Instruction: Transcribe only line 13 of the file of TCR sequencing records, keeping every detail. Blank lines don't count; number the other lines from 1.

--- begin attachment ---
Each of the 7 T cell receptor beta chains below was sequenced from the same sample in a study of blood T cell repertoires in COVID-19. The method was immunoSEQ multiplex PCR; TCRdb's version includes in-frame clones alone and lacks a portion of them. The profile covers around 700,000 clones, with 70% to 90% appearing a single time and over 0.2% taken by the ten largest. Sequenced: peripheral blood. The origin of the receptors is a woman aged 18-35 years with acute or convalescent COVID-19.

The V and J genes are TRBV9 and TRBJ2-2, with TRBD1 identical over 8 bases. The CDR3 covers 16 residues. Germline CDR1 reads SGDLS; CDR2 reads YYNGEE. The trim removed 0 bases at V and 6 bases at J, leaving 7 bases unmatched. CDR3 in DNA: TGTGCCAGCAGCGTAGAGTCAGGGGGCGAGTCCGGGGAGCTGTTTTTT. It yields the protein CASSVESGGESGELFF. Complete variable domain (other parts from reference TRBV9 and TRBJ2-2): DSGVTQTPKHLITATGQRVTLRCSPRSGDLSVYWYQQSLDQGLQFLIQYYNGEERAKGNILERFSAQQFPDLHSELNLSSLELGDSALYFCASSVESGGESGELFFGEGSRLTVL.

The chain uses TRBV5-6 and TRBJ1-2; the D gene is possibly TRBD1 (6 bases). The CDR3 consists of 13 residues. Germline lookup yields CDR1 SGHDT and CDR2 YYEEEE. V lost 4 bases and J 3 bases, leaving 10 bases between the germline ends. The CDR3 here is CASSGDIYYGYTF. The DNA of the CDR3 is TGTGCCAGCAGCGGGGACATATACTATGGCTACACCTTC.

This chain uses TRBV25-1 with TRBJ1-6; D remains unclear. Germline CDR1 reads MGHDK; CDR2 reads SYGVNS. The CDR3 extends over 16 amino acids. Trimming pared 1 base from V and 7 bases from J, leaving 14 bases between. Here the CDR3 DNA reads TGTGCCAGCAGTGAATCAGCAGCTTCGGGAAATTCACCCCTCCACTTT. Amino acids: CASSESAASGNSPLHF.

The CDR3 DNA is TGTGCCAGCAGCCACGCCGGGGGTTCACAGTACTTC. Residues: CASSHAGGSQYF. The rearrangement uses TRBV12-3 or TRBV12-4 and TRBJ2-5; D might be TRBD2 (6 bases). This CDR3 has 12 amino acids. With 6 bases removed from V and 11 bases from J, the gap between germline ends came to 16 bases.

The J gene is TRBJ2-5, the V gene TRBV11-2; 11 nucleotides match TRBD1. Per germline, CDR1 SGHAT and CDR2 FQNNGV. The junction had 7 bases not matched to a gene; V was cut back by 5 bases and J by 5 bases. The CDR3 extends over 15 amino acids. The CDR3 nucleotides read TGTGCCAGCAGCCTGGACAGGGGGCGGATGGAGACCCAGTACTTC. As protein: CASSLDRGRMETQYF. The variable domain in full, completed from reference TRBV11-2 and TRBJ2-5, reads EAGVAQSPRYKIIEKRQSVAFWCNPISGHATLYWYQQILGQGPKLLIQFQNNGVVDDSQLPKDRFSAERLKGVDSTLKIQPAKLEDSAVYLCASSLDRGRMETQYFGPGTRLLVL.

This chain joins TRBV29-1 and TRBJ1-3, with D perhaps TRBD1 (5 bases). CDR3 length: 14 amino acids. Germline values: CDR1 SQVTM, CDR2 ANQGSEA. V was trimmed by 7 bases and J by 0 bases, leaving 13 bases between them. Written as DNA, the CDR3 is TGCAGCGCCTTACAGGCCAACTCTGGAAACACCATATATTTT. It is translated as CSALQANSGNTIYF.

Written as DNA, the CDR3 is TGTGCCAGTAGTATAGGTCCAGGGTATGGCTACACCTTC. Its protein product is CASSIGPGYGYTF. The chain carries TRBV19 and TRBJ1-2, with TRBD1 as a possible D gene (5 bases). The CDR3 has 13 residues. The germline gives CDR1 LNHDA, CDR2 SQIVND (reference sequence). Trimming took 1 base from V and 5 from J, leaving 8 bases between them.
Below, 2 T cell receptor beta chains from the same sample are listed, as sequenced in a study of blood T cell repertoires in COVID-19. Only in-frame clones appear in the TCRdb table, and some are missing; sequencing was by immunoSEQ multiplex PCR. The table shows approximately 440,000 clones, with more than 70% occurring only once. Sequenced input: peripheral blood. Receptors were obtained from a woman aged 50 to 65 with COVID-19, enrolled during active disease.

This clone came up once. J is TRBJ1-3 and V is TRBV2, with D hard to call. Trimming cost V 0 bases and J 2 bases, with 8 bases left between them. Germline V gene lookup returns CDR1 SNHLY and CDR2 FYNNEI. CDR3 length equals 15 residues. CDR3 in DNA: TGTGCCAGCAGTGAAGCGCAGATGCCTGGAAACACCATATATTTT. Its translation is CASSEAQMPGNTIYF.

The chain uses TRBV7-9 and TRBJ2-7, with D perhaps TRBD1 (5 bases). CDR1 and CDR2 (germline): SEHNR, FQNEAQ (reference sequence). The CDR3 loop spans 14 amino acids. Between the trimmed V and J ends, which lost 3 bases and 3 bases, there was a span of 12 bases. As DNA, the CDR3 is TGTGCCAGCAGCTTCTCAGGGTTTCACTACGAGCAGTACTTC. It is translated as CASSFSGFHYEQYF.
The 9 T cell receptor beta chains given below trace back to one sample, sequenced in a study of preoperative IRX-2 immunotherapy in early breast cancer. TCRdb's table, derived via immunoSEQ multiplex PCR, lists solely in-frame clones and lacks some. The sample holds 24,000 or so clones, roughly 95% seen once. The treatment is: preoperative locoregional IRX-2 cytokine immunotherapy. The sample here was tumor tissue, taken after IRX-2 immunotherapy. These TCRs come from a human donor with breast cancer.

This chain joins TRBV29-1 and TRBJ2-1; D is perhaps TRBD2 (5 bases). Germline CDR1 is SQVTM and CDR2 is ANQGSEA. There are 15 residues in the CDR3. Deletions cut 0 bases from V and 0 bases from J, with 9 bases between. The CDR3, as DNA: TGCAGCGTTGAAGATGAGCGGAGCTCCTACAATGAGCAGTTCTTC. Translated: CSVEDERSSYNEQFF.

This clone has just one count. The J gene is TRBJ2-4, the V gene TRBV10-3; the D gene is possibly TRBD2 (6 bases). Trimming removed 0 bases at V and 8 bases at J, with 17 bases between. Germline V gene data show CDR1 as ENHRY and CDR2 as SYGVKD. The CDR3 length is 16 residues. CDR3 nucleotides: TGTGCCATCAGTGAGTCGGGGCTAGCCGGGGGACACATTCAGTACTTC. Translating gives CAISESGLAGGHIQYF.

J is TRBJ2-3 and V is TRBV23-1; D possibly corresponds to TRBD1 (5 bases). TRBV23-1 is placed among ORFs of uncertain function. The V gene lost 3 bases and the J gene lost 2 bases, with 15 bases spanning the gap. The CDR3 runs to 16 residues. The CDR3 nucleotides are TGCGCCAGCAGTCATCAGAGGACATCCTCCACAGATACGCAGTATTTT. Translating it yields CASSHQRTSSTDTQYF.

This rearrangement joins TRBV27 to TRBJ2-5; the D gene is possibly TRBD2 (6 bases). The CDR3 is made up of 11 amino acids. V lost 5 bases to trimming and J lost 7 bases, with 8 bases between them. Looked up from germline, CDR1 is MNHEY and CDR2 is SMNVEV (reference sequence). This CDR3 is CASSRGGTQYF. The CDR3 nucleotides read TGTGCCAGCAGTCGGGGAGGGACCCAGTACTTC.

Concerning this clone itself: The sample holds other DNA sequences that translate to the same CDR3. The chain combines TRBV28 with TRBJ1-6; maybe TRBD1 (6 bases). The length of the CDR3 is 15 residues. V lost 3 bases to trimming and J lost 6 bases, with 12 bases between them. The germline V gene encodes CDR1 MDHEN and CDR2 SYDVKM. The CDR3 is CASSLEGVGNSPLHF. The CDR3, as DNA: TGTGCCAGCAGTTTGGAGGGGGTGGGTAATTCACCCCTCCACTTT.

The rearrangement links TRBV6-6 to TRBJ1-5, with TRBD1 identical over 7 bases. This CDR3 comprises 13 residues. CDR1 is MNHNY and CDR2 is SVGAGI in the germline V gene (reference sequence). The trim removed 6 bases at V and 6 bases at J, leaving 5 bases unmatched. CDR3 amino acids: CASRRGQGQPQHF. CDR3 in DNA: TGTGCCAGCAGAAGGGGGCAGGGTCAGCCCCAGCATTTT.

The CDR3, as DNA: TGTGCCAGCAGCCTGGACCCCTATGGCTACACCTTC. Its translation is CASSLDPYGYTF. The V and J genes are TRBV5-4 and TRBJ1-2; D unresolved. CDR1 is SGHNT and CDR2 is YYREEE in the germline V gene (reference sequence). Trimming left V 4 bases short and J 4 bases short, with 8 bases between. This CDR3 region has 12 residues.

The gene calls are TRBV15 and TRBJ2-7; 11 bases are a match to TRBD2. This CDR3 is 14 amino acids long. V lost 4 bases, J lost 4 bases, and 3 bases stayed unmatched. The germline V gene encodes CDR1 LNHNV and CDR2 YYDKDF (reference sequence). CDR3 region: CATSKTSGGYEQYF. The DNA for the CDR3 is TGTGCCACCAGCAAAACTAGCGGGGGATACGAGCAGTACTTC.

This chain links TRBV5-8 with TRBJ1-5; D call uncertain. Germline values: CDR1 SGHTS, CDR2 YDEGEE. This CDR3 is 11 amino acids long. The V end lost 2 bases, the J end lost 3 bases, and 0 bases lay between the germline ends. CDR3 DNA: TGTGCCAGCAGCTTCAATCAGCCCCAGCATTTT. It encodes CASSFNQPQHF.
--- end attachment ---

This chain joins TRBV29-1 and TRBJ2-1; D is perhaps TRBD2 (5 bases). Germline CDR1 is SQVTM and CDR2 is ANQGSEA. There are 15 residues in the CDR3. Deletions cut 0 bases from V and 0 bases from J, with 9 bases between. The CDR3, as DNA: TGCAGCGTTGAAGATGAGCGGAGCTCCTACAATGAGCAGTTCTTC. Translated: CSVEDERSSYNEQFF.